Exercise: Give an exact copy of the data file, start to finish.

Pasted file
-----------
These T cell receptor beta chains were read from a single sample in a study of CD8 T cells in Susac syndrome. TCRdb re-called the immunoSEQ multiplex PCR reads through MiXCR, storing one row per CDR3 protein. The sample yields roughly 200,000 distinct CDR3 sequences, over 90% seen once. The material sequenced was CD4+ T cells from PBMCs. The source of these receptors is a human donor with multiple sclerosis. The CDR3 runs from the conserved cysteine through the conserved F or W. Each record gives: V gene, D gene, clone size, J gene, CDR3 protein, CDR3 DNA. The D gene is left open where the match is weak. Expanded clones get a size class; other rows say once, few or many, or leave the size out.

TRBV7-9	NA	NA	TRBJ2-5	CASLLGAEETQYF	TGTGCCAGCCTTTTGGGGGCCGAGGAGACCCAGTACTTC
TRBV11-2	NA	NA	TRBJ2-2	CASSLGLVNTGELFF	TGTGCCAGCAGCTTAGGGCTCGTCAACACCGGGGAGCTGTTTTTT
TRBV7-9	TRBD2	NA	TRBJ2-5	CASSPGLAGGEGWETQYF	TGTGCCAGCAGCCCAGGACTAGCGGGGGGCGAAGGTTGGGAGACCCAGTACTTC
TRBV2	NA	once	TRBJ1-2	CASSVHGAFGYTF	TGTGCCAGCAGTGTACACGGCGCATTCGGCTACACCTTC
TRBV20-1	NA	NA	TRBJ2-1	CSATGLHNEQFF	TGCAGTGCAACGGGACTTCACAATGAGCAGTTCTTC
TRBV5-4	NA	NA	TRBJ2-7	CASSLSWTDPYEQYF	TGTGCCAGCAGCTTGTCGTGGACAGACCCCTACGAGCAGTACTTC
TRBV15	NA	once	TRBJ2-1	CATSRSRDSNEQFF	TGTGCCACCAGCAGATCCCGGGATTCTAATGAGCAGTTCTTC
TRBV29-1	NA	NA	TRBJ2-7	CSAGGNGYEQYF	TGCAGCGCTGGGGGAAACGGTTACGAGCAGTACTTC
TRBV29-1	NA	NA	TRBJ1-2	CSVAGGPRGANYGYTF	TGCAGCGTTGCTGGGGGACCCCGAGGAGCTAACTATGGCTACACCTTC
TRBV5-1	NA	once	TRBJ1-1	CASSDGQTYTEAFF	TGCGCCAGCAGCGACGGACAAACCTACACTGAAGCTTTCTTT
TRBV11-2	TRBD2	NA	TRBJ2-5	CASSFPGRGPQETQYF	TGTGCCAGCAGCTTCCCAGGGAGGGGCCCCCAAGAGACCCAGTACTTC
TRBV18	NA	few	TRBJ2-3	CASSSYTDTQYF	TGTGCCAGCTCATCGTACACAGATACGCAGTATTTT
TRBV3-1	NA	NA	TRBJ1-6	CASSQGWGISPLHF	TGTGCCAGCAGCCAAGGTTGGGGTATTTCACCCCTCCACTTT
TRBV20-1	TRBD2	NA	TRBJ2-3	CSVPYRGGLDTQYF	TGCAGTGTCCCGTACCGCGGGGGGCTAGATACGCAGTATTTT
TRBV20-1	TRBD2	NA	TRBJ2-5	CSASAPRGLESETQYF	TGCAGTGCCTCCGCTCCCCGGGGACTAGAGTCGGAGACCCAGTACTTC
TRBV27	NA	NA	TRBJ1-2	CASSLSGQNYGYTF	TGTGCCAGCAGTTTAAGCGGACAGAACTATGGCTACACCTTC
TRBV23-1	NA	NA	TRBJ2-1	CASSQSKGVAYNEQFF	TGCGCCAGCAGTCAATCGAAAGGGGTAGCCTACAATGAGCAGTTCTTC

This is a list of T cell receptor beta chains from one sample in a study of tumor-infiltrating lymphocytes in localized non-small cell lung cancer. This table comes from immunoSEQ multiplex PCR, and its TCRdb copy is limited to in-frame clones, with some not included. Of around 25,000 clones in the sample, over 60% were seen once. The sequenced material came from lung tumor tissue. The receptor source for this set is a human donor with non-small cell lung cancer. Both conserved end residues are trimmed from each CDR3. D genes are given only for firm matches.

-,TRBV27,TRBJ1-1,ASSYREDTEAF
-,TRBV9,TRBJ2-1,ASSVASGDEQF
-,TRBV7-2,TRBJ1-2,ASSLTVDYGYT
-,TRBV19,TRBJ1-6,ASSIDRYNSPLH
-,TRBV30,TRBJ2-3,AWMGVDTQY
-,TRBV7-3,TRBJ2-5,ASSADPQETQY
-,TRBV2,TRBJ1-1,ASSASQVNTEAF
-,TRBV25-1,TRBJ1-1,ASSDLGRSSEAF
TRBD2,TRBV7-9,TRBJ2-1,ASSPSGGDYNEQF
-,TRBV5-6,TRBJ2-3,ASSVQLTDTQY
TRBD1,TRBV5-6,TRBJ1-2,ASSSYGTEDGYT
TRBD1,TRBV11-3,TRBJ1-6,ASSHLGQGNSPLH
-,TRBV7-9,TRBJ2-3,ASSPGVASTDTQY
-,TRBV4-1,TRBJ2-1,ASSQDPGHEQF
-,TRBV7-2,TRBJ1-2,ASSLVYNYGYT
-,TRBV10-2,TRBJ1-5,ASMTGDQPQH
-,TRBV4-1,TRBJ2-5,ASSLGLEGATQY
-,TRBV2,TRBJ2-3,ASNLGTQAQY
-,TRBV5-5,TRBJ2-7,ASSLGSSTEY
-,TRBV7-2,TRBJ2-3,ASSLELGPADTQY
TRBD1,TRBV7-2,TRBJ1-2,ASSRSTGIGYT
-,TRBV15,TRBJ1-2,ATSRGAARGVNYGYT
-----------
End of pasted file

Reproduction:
These T cell receptor beta chains were read from a single sample in a study of CD8 T cells in Susac syndrome. TCRdb re-called the immunoSEQ multiplex PCR reads through MiXCR, storing one row per CDR3 protein. The sample yields roughly 200,000 distinct CDR3 sequences, over 90% seen once. The material sequenced was CD4+ T cells from PBMCs. The source of these receptors is a human donor with multiple sclerosis. The CDR3 runs from the conserved cysteine through the conserved F or W. Each record gives: V gene, D gene, clone size, J gene, CDR3 protein, CDR3 DNA. The D gene is left open where the match is weak. Expanded clones get a size class; other rows say once, few or many, or leave the size out.

TRBV7-9	NA	NA	TRBJ2-5	CASLLGAEETQYF	TGTGCCAGCCTTTTGGGGGCCGAGGAGACCCAGTACTTC
TRBV11-2	NA	NA	TRBJ2-2	CASSLGLVNTGELFF	TGTGCCAGCAGCTTAGGGCTCGTCAACACCGGGGAGCTGTTTTTT
TRBV7-9	TRBD2	NA	TRBJ2-5	CASSPGLAGGEGWETQYF	TGTGCCAGCAGCCCAGGACTAGCGGGGGGCGAAGGTTGGGAGACCCAGTACTTC
TRBV2	NA	once	TRBJ1-2	CASSVHGAFGYTF	TGTGCCAGCAGTGTACACGGCGCATTCGGCTACACCTTC
TRBV20-1	NA	NA	TRBJ2-1	CSATGLHNEQFF	TGCAGTGCAACGGGACTTCACAATGAGCAGTTCTTC
TRBV5-4	NA	NA	TRBJ2-7	CASSLSWTDPYEQYF	TGTGCCAGCAGCTTGTCGTGGACAGACCCCTACGAGCAGTACTTC
TRBV15	NA	once	TRBJ2-1	CATSRSRDSNEQFF	TGTGCCACCAGCAGATCCCGGGATTCTAATGAGCAGTTCTTC
TRBV29-1	NA	NA	TRBJ2-7	CSAGGNGYEQYF	TGCAGCGCTGGGGGAAACGGTTACGAGCAGTACTTC
TRBV29-1	NA	NA	TRBJ1-2	CSVAGGPRGANYGYTF	TGCAGCGTTGCTGGGGGACCCCGAGGAGCTAACTATGGCTACACCTTC
TRBV5-1	NA	once	TRBJ1-1	CASSDGQTYTEAFF	TGCGCCAGCAGCGACGGACAAACCTACACTGAAGCTTTCTTT
TRBV11-2	TRBD2	NA	TRBJ2-5	CASSFPGRGPQETQYF	TGTGCCAGCAGCTTCCCAGGGAGGGGCCCCCAAGAGACCCAGTACTTC
TRBV18	NA	few	TRBJ2-3	CASSSYTDTQYF	TGTGCCAGCTCATCGTACACAGATACGCAGTATTTT
TRBV3-1	NA	NA	TRBJ1-6	CASSQGWGISPLHF	TGTGCCAGCAGCCAAGGTTGGGGTATTTCACCCCTCCACTTT
TRBV20-1	TRBD2	NA	TRBJ2-3	CSVPYRGGLDTQYF	TGCAGTGTCCCGTACCGCGGGGGGCTAGATACGCAGTATTTT
TRBV20-1	TRBD2	NA	TRBJ2-5	CSASAPRGLESETQYF	TGCAGTGCCTCCGCTCCCCGGGGACTAGAGTCGGAGACCCAGTACTTC
TRBV27	NA	NA	TRBJ1-2	CASSLSGQNYGYTF	TGTGCCAGCAGTTTAAGCGGACAGAACTATGGCTACACCTTC
TRBV23-1	NA	NA	TRBJ2-1	CASSQSKGVAYNEQFF	TGCGCCAGCAGTCAATCGAAAGGGGTAGCCTACAATGAGCAGTTCTTC

This is a list of T cell receptor beta chains from one sample in a study of tumor-infiltrating lymphocytes in localized non-small cell lung cancer. This table comes from immunoSEQ multiplex PCR, and its TCRdb copy is limited to in-frame clones, with some not included. Of around 25,000 clones in the sample, over 60% were seen once. The sequenced material came from lung tumor tissue. The receptor source for this set is a human donor with non-small cell lung cancer. Both conserved end residues are trimmed from each CDR3. D genes are given only for firm matches.

-,TRBV27,TRBJ1-1,ASSYREDTEAF
-,TRBV9,TRBJ2-1,ASSVASGDEQF
-,TRBV7-2,TRBJ1-2,ASSLTVDYGYT
-,TRBV19,TRBJ1-6,ASSIDRYNSPLH
-,TRBV30,TRBJ2-3,AWMGVDTQY
-,TRBV7-3,TRBJ2-5,ASSADPQETQY
-,TRBV2,TRBJ1-1,ASSASQVNTEAF
-,TRBV25-1,TRBJ1-1,ASSDLGRSSEAF
TRBD2,TRBV7-9,TRBJ2-1,ASSPSGGDYNEQF
-,TRBV5-6,TRBJ2-3,ASSVQLTDTQY
TRBD1,TRBV5-6,TRBJ1-2,ASSSYGTEDGYT
TRBD1,TRBV11-3,TRBJ1-6,ASSHLGQGNSPLH
-,TRBV7-9,TRBJ2-3,ASSPGVASTDTQY
-,TRBV4-1,TRBJ2-1,ASSQDPGHEQF
-,TRBV7-2,TRBJ1-2,ASSLVYNYGYT
-,TRBV10-2,TRBJ1-5,ASMTGDQPQH
-,TRBV4-1,TRBJ2-5,ASSLGLEGATQY
-,TRBV2,TRBJ2-3,ASNLGTQAQY
-,TRBV5-5,TRBJ2-7,ASSLGSSTEY
-,TRBV7-2,TRBJ2-3,ASSLELGPADTQY
TRBD1,TRBV7-2,TRBJ1-2,ASSRSTGIGYT
-,TRBV15,TRBJ1-2,ATSRGAARGVNYGYT